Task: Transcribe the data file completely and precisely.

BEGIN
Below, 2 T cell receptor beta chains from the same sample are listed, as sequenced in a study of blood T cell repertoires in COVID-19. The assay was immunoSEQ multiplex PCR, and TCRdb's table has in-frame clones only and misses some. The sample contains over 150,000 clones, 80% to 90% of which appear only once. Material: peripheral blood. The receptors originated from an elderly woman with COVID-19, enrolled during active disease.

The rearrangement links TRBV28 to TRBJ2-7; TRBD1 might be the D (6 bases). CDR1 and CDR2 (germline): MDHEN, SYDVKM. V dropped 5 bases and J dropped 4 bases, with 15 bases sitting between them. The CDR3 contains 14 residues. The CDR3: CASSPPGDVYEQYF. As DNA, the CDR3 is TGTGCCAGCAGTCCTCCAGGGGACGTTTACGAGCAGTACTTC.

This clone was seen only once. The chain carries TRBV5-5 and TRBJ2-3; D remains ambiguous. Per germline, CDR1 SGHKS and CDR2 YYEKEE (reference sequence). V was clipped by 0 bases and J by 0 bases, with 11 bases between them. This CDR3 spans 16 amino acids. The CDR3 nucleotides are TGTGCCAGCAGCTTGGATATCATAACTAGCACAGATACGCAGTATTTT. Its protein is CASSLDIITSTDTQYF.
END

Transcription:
Below, 2 T cell receptor beta chains from the same sample are listed, as sequenced in a study of blood T cell repertoires in COVID-19. The assay was immunoSEQ multiplex PCR, and TCRdb's table has in-frame clones only and misses some. The sample contains over 150,000 clones, 80% to 90% of which appear only once. Material: peripheral blood. The receptors originated from an elderly woman with COVID-19, enrolled during active disease.

The rearrangement links TRBV28 to TRBJ2-7; TRBD1 might be the D (6 bases). CDR1 and CDR2 (germline): MDHEN, SYDVKM. V dropped 5 bases and J dropped 4 bases, with 15 bases sitting between them. The CDR3 contains 14 residues. The CDR3: CASSPPGDVYEQYF. As DNA, the CDR3 is TGTGCCAGCAGTCCTCCAGGGGACGTTTACGAGCAGTACTTC.

This clone was seen only once. The chain carries TRBV5-5 and TRBJ2-3; D remains ambiguous. Per germline, CDR1 SGHKS and CDR2 YYEKEE (reference sequence). V was clipped by 0 bases and J by 0 bases, with 11 bases between them. This CDR3 spans 16 amino acids. The CDR3 nucleotides are TGTGCCAGCAGCTTGGATATCATAACTAGCACAGATACGCAGTATTTT. Its protein is CASSLDIITSTDTQYF.